Documents recently submitted in court by Brnovich's office revealed that Google engineers sent emails expressing concerns about the company's location data collection efforts. In their emails, the engineers suggested that the Associated Press report on the matter in 2018 was correct.
"So there is no way to give a third-party app your location and not Google? This doesn’t sound like something we would want on the front page of the [New York Times]," one employee allegedly stated in a newly unredacted section.
"I agree with the article. Location off should mean location off, not except for this case or that case," stated another Google employee. (Related: Google engineers BLOW THE WHISTLE on Google's massive criminal conspiracy.)
Talking to Fox News, Brnovich said the documents suggest that Google knew it was collecting users' information and that such a revelation would upset customers.
"What we’ve uncovered so far, I believe, shows that Google themselves understand and appreciate that what they are doing is something that is sneaky and something that would piss off consumers if they knew about it," he said. "So the fact they are trying to hide what they are doing, they are being sneaky about it, and using every trick in the arsenal to stop this from seeing the light of day is all consumers need to know about Google’s intentions."
Brnovich filed his lawsuit against Google last year. He accused the firm of pressuring smartphone manufacturers, such as LG, into hiding privacy settings that users often use.
The new court documents show that Google was troubled that consumers started to use privacy settings more frequently after it tested versions of Android that made them easier to find. Google then buried the privacy features within the settings menu.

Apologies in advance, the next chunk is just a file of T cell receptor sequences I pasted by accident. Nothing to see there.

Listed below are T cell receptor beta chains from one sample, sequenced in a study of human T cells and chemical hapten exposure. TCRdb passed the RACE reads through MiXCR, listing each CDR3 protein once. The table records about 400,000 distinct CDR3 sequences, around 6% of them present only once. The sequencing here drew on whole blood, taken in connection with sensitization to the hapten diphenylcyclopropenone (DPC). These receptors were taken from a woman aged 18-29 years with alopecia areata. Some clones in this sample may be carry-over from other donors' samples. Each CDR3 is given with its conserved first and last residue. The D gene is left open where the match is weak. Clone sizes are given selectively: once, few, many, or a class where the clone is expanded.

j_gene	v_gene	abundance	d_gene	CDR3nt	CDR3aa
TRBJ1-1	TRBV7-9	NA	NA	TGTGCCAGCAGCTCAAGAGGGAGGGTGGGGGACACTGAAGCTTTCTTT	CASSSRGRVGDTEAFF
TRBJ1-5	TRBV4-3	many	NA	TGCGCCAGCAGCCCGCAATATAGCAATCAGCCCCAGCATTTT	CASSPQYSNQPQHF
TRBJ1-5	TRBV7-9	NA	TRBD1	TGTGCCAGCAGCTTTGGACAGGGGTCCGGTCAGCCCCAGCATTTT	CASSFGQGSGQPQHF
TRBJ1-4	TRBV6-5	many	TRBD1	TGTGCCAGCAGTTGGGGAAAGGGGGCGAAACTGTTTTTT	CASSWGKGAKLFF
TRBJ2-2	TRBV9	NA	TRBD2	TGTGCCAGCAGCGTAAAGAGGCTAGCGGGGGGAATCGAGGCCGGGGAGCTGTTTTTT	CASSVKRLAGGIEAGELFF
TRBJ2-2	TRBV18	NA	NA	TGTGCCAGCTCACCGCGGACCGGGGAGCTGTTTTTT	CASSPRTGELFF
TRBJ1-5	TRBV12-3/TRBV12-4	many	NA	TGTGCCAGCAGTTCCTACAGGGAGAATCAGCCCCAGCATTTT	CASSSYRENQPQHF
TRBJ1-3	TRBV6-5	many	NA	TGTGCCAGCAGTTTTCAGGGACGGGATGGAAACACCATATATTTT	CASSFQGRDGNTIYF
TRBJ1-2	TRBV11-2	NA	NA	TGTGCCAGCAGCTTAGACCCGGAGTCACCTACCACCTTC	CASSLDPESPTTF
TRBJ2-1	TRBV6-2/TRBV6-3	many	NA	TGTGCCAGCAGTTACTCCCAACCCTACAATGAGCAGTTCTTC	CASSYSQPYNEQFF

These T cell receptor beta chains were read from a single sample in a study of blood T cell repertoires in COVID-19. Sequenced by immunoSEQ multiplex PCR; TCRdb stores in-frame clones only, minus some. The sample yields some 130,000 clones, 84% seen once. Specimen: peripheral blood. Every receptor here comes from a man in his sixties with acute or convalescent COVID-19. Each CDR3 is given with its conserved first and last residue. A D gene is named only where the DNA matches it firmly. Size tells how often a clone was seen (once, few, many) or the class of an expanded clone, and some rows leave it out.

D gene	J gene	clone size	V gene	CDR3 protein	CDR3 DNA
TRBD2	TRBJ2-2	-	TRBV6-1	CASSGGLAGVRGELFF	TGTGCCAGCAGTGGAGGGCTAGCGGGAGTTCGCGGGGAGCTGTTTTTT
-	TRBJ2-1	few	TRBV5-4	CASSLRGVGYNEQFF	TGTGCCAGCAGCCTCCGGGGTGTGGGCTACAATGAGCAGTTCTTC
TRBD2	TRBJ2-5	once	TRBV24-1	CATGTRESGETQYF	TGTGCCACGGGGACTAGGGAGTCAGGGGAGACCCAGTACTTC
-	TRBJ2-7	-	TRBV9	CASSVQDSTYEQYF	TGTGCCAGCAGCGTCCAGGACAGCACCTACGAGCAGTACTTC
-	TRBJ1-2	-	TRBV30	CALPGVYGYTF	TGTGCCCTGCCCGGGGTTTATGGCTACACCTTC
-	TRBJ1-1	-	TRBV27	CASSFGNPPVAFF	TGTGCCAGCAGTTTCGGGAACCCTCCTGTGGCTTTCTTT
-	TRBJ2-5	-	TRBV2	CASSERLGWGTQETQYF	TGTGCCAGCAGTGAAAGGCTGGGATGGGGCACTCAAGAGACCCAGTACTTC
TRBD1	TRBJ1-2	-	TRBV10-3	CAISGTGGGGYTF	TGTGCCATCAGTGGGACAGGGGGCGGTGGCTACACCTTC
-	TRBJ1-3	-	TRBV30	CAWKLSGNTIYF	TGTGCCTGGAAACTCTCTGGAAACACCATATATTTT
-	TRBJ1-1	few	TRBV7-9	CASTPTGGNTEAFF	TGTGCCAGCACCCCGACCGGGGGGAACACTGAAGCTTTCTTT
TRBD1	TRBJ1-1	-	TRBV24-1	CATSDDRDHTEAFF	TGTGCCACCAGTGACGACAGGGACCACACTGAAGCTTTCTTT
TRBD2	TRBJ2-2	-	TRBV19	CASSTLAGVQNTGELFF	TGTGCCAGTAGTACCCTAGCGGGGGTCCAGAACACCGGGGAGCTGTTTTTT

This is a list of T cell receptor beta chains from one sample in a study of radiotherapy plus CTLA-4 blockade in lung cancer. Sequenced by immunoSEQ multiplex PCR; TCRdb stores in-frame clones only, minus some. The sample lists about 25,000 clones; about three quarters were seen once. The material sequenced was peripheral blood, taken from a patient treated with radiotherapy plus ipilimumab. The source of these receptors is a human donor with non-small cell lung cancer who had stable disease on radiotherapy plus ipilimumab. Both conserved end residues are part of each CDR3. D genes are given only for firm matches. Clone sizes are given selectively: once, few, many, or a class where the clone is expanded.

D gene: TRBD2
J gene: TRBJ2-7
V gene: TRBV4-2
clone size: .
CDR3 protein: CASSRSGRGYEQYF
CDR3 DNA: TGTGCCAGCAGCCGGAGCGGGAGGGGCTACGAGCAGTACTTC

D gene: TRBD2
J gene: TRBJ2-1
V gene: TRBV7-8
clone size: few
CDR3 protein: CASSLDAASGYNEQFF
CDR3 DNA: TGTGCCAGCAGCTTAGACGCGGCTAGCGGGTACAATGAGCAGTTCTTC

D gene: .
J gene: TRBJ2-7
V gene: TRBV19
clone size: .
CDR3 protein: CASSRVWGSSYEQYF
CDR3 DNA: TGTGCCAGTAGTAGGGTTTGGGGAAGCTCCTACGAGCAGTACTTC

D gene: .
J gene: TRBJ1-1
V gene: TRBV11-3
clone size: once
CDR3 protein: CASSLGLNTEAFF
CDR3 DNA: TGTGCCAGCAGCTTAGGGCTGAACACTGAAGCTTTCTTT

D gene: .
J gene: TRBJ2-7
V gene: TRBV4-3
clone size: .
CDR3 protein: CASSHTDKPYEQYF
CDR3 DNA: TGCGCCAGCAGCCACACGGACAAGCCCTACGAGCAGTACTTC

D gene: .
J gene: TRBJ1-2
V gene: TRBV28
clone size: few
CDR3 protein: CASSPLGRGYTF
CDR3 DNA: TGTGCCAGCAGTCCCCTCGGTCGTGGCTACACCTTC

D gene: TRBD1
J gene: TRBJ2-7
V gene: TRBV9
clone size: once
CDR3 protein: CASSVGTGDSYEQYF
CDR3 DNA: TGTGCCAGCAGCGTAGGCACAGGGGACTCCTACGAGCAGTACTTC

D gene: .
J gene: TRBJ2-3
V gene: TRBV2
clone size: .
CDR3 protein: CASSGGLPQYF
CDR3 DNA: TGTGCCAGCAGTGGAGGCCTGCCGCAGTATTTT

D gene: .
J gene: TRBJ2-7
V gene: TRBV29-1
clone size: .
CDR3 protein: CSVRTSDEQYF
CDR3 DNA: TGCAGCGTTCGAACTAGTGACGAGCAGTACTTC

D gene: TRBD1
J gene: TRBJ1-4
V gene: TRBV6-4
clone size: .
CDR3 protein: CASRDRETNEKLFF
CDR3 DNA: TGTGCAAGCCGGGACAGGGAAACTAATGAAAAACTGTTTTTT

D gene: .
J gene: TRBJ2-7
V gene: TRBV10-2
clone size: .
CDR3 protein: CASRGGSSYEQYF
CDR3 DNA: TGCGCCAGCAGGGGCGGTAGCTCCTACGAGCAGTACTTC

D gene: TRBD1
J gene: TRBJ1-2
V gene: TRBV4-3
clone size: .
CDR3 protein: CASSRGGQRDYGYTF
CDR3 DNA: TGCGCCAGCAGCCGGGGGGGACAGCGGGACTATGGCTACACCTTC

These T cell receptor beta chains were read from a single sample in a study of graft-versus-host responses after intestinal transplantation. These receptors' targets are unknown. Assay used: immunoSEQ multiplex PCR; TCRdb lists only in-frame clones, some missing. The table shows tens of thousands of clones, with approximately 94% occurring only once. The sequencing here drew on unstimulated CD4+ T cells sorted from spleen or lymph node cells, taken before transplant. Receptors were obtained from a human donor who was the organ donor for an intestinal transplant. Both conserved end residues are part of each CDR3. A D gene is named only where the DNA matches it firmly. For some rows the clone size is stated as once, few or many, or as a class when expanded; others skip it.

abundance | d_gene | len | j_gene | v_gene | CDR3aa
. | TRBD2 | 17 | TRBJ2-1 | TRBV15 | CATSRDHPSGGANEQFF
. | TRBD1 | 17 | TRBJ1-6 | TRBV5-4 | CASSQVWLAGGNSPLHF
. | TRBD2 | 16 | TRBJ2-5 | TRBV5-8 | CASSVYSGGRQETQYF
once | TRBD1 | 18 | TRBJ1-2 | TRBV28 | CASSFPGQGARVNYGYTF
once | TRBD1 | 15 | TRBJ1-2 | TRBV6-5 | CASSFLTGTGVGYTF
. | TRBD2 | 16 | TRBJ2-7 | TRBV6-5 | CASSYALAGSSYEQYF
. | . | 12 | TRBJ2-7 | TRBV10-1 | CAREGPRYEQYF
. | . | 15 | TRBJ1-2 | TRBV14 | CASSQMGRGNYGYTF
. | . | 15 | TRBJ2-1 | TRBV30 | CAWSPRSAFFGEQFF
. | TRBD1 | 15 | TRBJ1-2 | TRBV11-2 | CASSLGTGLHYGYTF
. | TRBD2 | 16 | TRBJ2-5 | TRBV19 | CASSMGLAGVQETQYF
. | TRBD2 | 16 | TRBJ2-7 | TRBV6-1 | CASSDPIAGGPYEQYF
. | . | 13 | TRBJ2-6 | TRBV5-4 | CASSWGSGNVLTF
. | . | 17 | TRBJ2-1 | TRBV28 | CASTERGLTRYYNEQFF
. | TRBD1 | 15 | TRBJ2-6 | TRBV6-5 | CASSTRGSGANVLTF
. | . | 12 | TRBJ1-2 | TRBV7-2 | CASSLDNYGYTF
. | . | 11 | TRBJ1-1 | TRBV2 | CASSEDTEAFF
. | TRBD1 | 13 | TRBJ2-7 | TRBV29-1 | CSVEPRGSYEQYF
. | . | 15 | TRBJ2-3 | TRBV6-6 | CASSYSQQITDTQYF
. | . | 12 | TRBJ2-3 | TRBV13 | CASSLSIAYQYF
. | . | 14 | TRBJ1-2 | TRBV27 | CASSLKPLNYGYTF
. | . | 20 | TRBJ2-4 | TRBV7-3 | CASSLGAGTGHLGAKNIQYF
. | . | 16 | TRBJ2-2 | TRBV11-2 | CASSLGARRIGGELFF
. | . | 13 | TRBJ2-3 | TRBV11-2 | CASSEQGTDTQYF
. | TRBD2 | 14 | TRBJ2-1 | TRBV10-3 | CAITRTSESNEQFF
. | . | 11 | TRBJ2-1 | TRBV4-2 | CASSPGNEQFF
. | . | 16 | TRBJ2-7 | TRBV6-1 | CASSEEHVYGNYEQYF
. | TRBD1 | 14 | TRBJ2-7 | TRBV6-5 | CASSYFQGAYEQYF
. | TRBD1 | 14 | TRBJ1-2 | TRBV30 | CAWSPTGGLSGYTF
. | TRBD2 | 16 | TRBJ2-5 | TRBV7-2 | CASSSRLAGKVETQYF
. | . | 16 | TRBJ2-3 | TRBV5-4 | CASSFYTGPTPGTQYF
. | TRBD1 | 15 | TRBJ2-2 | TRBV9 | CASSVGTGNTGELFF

"We allege when consumers try to opt out of Google collecting location data, the company is continuing to find misleading ways to obtain that information and then use it for their financial advantage," Brnovich said in an interview with FOX Business.
In response to the suit, Google claimed that both Brnovich and the state of Arizona were looking to misconstrue what the company does. It also stated that the lawsuit was encouraged by Oracle – which fought with Google in court over the rights to software code used in its Android operating system.
"The Attorney General and our competitors driving this lawsuit have gone out of their way to mischaracterize our services," said Google spokesperson Jose Castaneda to news outlets after the release of the new documents. "We have always built privacy features into our products and provided robust controls for location data. We look forward to setting the record straight."
But Brnovich is sticking to his guns. He said the emails indicate that Google's own employees are aware that what the company is doing will upset customers.
As for his next steps, Brnovich told FOX Business that the state of Arizona will continue to issue depositions to Google employees about the case, with another periodic status update next month. Brnovich believes the case will likely go to trial sometime next year.